"Evelyn was in this city for a long time. She saw a lot that was terrible, but she stayed hopeful. She still believed that things were getting better, sometimes despite all evidence. And that's a hard thing to do, stay hopeful. Even when you can't find a reason."
Four Brothers is a gripping, gritty, brutal, emotionally powerful action-packed urban drama from Oscar-nominated director John Singleton (who reached success with his debut drama Boyz n the Hood). Unfortunately, upon release I judged the book by its cover and awarded this film the dismissive cold shoulder with little intention of approaching it. I didn't know much about the plot, but nonetheless the poster looked stale and didn't flare an interest in my mind at all. As it turns out, Four Brothers is an exceptional crowd-pleaser that surpassed all my expectations.
The film is a testosterone-fuelled drama with an equal mix of humour, action and drama. This is the furthest thing from your typical fluffy action film that boasts someone like Van Damme or Steven Seagal as the film's primary acting talent. There is violent action aplenty (one of the film's primary action scenes I already want to see again), but what makes this film so excellent is that it's not just a string of continuous action scenes. The filmmakers also boast an impressive amount of emotionally-driven moments that are fuelled by the powerhouse performances. From a simple plot synopsis, one would probably think that this is a straightforward, predictable clichéd-ridden story of achieving retribution. On the contrary, the results are simply stunning: director John Singleton has great skills when behind the camera, bringing this action-packed drama to life with visually remarkable consequences. The film is well-paced, taut, stylised and violent - the filmmakers never attempt to hold back on displaying heavy violence and bloodshed.
In essence, Four Brothers is a modern-day Western. But this is not your ordinary Western: this is an urban-infused, Western-style drama set in the inner city of snow-gripped Detroit. The typical spaghetti Westerns would portray a lone gunman riding into town to face the bad guys head-on. In this case, the film trades in the single gunman approach and instead places four men as an alternative. The four central protagonists are the adopted Mercer brothers: two white, two black - Bobby (Wahlberg), Angel (Gibson), Jeremiah (Benjamin) and Jack (Hedlund). After the brothers lived through their childhood, they all went their separate ways. Their mother is a much respected elderly citizen named Evelyn Mercer (Flanagan). Evelyn is a well-liked lady with a penchant for helping the lives of troublesome young kids. One night, Evelyn's tranquil life is disrupted when an apparent grocery store robbery results in her being gunned down in cold blood. Her funeral attracts the four brothers who hadn't been together since their childhood period concluded. These estranged brothers reunite and seek revenge on whoever is responsible for the murder of their mother. The police don't appear to be doing anything to solve the case, so the brothers take the law into their own hands and commence their pursuit for justice.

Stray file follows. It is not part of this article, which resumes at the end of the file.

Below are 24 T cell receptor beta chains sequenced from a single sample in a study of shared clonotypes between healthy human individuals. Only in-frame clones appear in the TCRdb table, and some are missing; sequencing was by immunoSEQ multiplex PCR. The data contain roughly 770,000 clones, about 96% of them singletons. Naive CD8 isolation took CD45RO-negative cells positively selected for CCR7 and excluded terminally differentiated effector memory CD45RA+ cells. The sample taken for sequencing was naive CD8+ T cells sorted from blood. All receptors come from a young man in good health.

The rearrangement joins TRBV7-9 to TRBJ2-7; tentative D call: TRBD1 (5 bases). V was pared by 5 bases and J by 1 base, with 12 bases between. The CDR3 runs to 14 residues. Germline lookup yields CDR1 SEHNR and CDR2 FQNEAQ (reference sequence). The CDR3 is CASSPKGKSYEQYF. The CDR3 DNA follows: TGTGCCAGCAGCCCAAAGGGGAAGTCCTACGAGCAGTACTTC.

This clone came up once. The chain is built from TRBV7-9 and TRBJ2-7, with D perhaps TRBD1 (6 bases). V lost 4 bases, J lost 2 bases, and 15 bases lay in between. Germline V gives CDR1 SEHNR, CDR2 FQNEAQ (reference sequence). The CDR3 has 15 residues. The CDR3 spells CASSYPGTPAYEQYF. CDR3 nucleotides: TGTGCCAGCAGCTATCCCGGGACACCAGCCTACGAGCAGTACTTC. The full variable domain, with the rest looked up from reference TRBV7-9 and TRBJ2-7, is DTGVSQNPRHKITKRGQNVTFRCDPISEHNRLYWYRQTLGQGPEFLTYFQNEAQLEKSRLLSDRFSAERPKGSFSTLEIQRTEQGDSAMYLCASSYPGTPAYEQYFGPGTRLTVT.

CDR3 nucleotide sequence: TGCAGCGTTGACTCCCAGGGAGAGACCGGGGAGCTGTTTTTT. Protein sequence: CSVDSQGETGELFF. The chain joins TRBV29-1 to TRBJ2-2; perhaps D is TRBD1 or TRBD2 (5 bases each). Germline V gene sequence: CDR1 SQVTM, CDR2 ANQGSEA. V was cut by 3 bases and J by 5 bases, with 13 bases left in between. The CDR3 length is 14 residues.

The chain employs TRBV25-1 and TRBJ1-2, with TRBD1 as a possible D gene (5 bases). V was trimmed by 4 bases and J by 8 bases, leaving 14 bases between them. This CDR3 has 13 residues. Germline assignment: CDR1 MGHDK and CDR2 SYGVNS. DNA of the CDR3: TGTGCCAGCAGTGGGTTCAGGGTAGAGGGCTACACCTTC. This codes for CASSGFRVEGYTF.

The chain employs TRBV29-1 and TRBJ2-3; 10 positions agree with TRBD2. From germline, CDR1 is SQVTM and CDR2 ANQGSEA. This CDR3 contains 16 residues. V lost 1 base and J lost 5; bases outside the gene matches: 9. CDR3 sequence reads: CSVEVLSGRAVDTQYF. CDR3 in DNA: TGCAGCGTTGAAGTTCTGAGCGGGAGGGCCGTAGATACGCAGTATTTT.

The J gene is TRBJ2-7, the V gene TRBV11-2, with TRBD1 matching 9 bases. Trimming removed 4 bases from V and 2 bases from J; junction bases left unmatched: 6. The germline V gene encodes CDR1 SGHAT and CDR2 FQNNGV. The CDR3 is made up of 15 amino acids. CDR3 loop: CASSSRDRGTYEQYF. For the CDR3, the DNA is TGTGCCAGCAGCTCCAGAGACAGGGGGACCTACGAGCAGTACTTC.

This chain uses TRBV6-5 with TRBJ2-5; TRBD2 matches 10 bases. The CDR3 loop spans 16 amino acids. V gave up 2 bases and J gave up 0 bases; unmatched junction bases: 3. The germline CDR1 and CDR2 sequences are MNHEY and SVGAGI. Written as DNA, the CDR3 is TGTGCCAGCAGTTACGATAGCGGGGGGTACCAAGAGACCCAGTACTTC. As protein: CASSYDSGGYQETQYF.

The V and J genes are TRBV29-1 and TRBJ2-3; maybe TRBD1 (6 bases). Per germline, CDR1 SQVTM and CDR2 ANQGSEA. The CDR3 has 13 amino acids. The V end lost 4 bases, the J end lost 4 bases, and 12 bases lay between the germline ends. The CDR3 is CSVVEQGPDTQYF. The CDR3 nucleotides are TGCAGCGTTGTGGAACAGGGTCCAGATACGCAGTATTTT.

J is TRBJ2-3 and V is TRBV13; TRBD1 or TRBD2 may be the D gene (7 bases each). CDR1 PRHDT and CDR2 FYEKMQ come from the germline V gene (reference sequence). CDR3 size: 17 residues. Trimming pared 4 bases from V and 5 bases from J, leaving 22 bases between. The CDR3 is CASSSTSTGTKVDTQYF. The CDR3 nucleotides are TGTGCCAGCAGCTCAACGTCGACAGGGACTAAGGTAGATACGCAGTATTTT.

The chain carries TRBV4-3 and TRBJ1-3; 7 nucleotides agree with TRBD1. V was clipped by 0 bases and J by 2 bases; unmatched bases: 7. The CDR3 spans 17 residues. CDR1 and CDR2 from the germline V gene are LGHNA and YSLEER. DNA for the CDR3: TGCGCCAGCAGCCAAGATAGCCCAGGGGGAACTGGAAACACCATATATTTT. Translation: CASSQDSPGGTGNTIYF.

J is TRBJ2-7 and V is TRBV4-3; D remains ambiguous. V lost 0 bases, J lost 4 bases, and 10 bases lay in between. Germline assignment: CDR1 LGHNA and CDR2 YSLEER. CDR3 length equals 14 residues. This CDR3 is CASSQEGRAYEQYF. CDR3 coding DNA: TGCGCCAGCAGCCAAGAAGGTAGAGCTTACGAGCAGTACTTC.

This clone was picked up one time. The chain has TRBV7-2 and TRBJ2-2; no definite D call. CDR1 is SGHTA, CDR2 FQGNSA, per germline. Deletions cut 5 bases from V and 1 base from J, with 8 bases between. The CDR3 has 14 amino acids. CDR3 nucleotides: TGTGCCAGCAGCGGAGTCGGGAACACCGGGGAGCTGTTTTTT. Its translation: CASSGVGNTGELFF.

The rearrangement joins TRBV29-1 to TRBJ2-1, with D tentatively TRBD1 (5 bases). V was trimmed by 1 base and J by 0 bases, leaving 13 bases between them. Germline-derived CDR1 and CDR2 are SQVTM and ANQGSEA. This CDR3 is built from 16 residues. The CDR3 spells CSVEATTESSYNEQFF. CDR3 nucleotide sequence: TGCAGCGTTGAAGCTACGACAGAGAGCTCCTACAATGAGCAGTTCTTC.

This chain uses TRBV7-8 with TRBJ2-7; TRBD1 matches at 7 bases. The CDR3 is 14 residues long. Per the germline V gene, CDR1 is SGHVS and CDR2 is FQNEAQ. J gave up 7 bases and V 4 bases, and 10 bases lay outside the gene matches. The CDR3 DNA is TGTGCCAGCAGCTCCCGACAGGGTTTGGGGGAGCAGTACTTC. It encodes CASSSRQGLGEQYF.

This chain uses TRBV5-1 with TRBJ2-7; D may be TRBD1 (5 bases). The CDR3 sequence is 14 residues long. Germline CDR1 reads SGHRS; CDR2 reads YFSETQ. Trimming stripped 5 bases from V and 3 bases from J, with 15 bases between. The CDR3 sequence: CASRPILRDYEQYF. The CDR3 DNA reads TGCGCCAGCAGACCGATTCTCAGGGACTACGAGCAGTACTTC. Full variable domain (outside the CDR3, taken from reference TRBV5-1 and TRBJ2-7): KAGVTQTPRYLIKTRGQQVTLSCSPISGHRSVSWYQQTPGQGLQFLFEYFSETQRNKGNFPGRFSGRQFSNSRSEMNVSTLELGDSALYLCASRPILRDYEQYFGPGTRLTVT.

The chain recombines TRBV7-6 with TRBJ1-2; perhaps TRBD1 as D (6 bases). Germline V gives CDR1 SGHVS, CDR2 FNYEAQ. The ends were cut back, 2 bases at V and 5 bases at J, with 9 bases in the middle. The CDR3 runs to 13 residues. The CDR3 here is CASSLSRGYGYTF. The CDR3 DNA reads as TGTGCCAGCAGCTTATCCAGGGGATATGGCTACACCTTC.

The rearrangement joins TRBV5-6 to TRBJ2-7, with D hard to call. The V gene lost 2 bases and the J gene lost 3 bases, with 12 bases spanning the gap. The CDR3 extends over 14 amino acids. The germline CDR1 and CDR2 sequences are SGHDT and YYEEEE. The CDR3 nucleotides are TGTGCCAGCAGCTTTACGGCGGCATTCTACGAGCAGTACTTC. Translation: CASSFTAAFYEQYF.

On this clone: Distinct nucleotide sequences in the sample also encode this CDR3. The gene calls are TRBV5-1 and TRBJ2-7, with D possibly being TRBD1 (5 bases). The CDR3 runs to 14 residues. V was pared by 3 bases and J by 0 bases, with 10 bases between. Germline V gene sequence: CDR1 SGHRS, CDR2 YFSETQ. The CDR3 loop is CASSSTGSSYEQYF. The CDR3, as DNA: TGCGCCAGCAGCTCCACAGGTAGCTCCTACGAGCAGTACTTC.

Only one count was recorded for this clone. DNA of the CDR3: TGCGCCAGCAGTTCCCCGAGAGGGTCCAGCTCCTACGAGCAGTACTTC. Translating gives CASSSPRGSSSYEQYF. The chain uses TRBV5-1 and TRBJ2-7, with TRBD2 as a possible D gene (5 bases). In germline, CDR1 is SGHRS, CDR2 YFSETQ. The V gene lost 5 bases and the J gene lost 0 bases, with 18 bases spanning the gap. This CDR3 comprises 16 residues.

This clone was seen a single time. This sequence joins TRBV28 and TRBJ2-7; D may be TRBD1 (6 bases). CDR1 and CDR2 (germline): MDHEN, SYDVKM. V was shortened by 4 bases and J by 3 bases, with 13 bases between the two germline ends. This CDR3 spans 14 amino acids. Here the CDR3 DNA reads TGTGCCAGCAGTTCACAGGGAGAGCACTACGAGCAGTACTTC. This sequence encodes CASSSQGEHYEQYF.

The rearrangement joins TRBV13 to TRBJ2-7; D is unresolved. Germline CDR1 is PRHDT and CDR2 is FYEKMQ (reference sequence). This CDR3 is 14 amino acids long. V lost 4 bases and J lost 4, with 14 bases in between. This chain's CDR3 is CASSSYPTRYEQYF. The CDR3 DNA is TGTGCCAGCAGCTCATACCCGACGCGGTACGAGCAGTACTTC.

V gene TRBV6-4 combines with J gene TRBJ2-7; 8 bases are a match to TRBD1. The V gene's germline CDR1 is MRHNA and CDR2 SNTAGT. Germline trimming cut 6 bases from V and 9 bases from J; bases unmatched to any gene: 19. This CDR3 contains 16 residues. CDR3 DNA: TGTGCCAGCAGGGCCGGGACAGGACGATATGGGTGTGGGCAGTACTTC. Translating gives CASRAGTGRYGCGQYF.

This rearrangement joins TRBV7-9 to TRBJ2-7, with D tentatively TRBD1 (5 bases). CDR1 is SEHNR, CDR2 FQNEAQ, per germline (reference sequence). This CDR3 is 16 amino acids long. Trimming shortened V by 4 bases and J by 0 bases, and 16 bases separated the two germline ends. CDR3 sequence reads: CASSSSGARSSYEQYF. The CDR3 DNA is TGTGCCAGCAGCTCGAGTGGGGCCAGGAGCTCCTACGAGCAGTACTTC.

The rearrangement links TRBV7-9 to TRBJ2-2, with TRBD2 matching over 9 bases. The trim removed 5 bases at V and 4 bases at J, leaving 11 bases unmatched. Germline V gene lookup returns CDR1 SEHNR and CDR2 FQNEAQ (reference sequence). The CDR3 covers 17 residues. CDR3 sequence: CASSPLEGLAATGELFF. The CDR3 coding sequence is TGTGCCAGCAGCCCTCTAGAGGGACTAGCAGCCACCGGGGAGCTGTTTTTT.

As the plot thickens and the investigation lengthens, it becomes apparent that the "accidental death" of their mother might not have been unintentional after all.